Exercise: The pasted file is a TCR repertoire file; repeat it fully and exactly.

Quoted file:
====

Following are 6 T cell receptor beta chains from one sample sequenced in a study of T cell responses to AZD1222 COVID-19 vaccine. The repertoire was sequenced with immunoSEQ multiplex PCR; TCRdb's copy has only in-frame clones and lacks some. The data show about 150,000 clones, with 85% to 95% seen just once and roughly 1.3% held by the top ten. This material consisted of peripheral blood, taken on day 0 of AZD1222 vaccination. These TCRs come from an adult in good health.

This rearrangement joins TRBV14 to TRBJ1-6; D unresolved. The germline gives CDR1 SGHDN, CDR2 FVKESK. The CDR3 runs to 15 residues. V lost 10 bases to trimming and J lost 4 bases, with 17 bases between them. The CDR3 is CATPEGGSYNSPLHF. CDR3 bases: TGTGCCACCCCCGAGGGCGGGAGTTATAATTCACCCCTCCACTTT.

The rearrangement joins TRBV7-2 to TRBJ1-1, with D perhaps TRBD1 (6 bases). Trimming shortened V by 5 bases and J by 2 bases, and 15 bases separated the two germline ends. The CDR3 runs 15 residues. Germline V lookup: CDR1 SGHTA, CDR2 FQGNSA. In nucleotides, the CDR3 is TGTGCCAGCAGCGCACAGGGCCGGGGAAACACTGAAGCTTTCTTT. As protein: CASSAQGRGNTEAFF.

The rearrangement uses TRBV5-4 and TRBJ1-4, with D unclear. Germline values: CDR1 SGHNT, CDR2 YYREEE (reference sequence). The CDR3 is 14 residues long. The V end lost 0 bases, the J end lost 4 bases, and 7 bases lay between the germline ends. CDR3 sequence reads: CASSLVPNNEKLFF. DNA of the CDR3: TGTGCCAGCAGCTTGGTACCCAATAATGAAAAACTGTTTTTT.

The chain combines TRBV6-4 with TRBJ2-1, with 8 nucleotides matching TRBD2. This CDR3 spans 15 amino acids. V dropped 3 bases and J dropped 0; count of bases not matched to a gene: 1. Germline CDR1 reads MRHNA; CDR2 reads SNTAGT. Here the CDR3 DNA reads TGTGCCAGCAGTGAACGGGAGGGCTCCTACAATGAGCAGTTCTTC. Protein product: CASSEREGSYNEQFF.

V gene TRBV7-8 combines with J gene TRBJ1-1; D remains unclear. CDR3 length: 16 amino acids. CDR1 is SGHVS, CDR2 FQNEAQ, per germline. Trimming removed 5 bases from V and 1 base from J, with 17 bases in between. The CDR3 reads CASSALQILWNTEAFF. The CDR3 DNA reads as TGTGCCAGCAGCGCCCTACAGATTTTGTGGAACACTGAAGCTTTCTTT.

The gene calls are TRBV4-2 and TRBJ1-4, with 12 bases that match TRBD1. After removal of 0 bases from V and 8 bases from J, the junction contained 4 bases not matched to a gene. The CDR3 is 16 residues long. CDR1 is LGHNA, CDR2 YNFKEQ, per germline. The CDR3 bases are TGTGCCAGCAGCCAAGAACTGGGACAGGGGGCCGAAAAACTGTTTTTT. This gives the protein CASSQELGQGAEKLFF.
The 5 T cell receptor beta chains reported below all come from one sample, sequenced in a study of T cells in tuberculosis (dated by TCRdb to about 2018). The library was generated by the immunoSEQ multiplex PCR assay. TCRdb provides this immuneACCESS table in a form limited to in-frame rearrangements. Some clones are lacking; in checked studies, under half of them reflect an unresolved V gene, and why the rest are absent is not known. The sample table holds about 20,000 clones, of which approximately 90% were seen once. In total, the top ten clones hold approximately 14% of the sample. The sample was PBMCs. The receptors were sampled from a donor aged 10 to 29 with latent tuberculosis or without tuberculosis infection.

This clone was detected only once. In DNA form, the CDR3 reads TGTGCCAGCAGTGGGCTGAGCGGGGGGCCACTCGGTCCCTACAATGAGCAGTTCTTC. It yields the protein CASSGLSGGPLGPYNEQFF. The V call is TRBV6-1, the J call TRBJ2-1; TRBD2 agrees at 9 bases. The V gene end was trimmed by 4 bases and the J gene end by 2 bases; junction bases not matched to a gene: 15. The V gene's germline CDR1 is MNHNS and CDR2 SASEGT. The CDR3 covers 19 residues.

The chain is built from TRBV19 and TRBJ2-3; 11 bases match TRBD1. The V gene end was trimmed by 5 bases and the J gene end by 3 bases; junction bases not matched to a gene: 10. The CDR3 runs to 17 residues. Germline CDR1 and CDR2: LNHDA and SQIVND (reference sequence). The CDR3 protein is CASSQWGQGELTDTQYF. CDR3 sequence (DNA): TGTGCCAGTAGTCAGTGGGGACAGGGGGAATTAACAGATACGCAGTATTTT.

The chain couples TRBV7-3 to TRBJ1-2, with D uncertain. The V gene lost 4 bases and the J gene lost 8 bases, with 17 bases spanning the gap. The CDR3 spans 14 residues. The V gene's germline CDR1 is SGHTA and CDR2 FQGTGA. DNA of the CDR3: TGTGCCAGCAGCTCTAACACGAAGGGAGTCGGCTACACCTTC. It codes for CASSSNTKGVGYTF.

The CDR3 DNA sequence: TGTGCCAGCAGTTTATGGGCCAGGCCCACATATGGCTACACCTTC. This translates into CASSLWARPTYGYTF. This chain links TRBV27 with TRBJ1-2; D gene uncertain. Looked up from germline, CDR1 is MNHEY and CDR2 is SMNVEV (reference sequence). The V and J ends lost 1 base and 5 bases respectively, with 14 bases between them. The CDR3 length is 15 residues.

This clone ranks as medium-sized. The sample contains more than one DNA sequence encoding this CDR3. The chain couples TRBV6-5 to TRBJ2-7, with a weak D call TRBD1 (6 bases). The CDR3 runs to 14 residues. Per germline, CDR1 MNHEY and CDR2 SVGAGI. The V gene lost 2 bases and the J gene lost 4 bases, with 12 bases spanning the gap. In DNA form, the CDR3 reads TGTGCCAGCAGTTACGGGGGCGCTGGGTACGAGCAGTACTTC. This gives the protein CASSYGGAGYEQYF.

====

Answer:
Following are 6 T cell receptor beta chains from one sample sequenced in a study of T cell responses to AZD1222 COVID-19 vaccine. The repertoire was sequenced with immunoSEQ multiplex PCR; TCRdb's copy has only in-frame clones and lacks some. The data show about 150,000 clones, with 85% to 95% seen just once and roughly 1.3% held by the top ten. This material consisted of peripheral blood, taken on day 0 of AZD1222 vaccination. These TCRs come from an adult in good health.

This rearrangement joins TRBV14 to TRBJ1-6; D unresolved. The germline gives CDR1 SGHDN, CDR2 FVKESK. The CDR3 runs to 15 residues. V lost 10 bases to trimming and J lost 4 bases, with 17 bases between them. The CDR3 is CATPEGGSYNSPLHF. CDR3 bases: TGTGCCACCCCCGAGGGCGGGAGTTATAATTCACCCCTCCACTTT.

The rearrangement joins TRBV7-2 to TRBJ1-1, with D perhaps TRBD1 (6 bases). Trimming shortened V by 5 bases and J by 2 bases, and 15 bases separated the two germline ends. The CDR3 runs 15 residues. Germline V lookup: CDR1 SGHTA, CDR2 FQGNSA. In nucleotides, the CDR3 is TGTGCCAGCAGCGCACAGGGCCGGGGAAACACTGAAGCTTTCTTT. As protein: CASSAQGRGNTEAFF.

The rearrangement uses TRBV5-4 and TRBJ1-4, with D unclear. Germline values: CDR1 SGHNT, CDR2 YYREEE (reference sequence). The CDR3 is 14 residues long. The V end lost 0 bases, the J end lost 4 bases, and 7 bases lay between the germline ends. CDR3 sequence reads: CASSLVPNNEKLFF. DNA of the CDR3: TGTGCCAGCAGCTTGGTACCCAATAATGAAAAACTGTTTTTT.

The chain combines TRBV6-4 with TRBJ2-1, with 8 nucleotides matching TRBD2. This CDR3 spans 15 amino acids. V dropped 3 bases and J dropped 0; count of bases not matched to a gene: 1. Germline CDR1 reads MRHNA; CDR2 reads SNTAGT. Here the CDR3 DNA reads TGTGCCAGCAGTGAACGGGAGGGCTCCTACAATGAGCAGTTCTTC. Protein product: CASSEREGSYNEQFF.

V gene TRBV7-8 combines with J gene TRBJ1-1; D remains unclear. CDR3 length: 16 amino acids. CDR1 is SGHVS, CDR2 FQNEAQ, per germline. Trimming removed 5 bases from V and 1 base from J, with 17 bases in between. The CDR3 reads CASSALQILWNTEAFF. The CDR3 DNA reads as TGTGCCAGCAGCGCCCTACAGATTTTGTGGAACACTGAAGCTTTCTTT.

The gene calls are TRBV4-2 and TRBJ1-4, with 12 bases that match TRBD1. After removal of 0 bases from V and 8 bases from J, the junction contained 4 bases not matched to a gene. The CDR3 is 16 residues long. CDR1 is LGHNA, CDR2 YNFKEQ, per germline. The CDR3 bases are TGTGCCAGCAGCCAAGAACTGGGACAGGGGGCCGAAAAACTGTTTTTT. This gives the protein CASSQELGQGAEKLFF.
The 5 T cell receptor beta chains reported below all come from one sample, sequenced in a study of T cells in tuberculosis (dated by TCRdb to about 2018). The library was generated by the immunoSEQ multiplex PCR assay. TCRdb provides this immuneACCESS table in a form limited to in-frame rearrangements. Some clones are lacking; in checked studies, under half of them reflect an unresolved V gene, and why the rest are absent is not known. The sample table holds about 20,000 clones, of which approximately 90% were seen once. In total, the top ten clones hold approximately 14% of the sample. The sample was PBMCs. The receptors were sampled from a donor aged 10 to 29 with latent tuberculosis or without tuberculosis infection.

This clone was detected only once. In DNA form, the CDR3 reads TGTGCCAGCAGTGGGCTGAGCGGGGGGCCACTCGGTCCCTACAATGAGCAGTTCTTC. It yields the protein CASSGLSGGPLGPYNEQFF. The V call is TRBV6-1, the J call TRBJ2-1; TRBD2 agrees at 9 bases. The V gene end was trimmed by 4 bases and the J gene end by 2 bases; junction bases not matched to a gene: 15. The V gene's germline CDR1 is MNHNS and CDR2 SASEGT. The CDR3 covers 19 residues.

The chain is built from TRBV19 and TRBJ2-3; 11 bases match TRBD1. The V gene end was trimmed by 5 bases and the J gene end by 3 bases; junction bases not matched to a gene: 10. The CDR3 runs to 17 residues. Germline CDR1 and CDR2: LNHDA and SQIVND (reference sequence). The CDR3 protein is CASSQWGQGELTDTQYF. CDR3 sequence (DNA): TGTGCCAGTAGTCAGTGGGGACAGGGGGAATTAACAGATACGCAGTATTTT.

The chain couples TRBV7-3 to TRBJ1-2, with D uncertain. The V gene lost 4 bases and the J gene lost 8 bases, with 17 bases spanning the gap. The CDR3 spans 14 residues. The V gene's germline CDR1 is SGHTA and CDR2 FQGTGA. DNA of the CDR3: TGTGCCAGCAGCTCTAACACGAAGGGAGTCGGCTACACCTTC. It codes for CASSSNTKGVGYTF.

The CDR3 DNA sequence: TGTGCCAGCAGTTTATGGGCCAGGCCCACATATGGCTACACCTTC. This translates into CASSLWARPTYGYTF. This chain links TRBV27 with TRBJ1-2; D gene uncertain. Looked up from germline, CDR1 is MNHEY and CDR2 is SMNVEV (reference sequence). The V and J ends lost 1 base and 5 bases respectively, with 14 bases between them. The CDR3 length is 15 residues.

This clone ranks as medium-sized. The sample contains more than one DNA sequence encoding this CDR3. The chain couples TRBV6-5 to TRBJ2-7, with a weak D call TRBD1 (6 bases). The CDR3 runs to 14 residues. Per germline, CDR1 MNHEY and CDR2 SVGAGI. The V gene lost 2 bases and the J gene lost 4 bases, with 12 bases spanning the gap. In DNA form, the CDR3 reads TGTGCCAGCAGTTACGGGGGCGCTGGGTACGAGCAGTACTTC. This gives the protein CASSYGGAGYEQYF.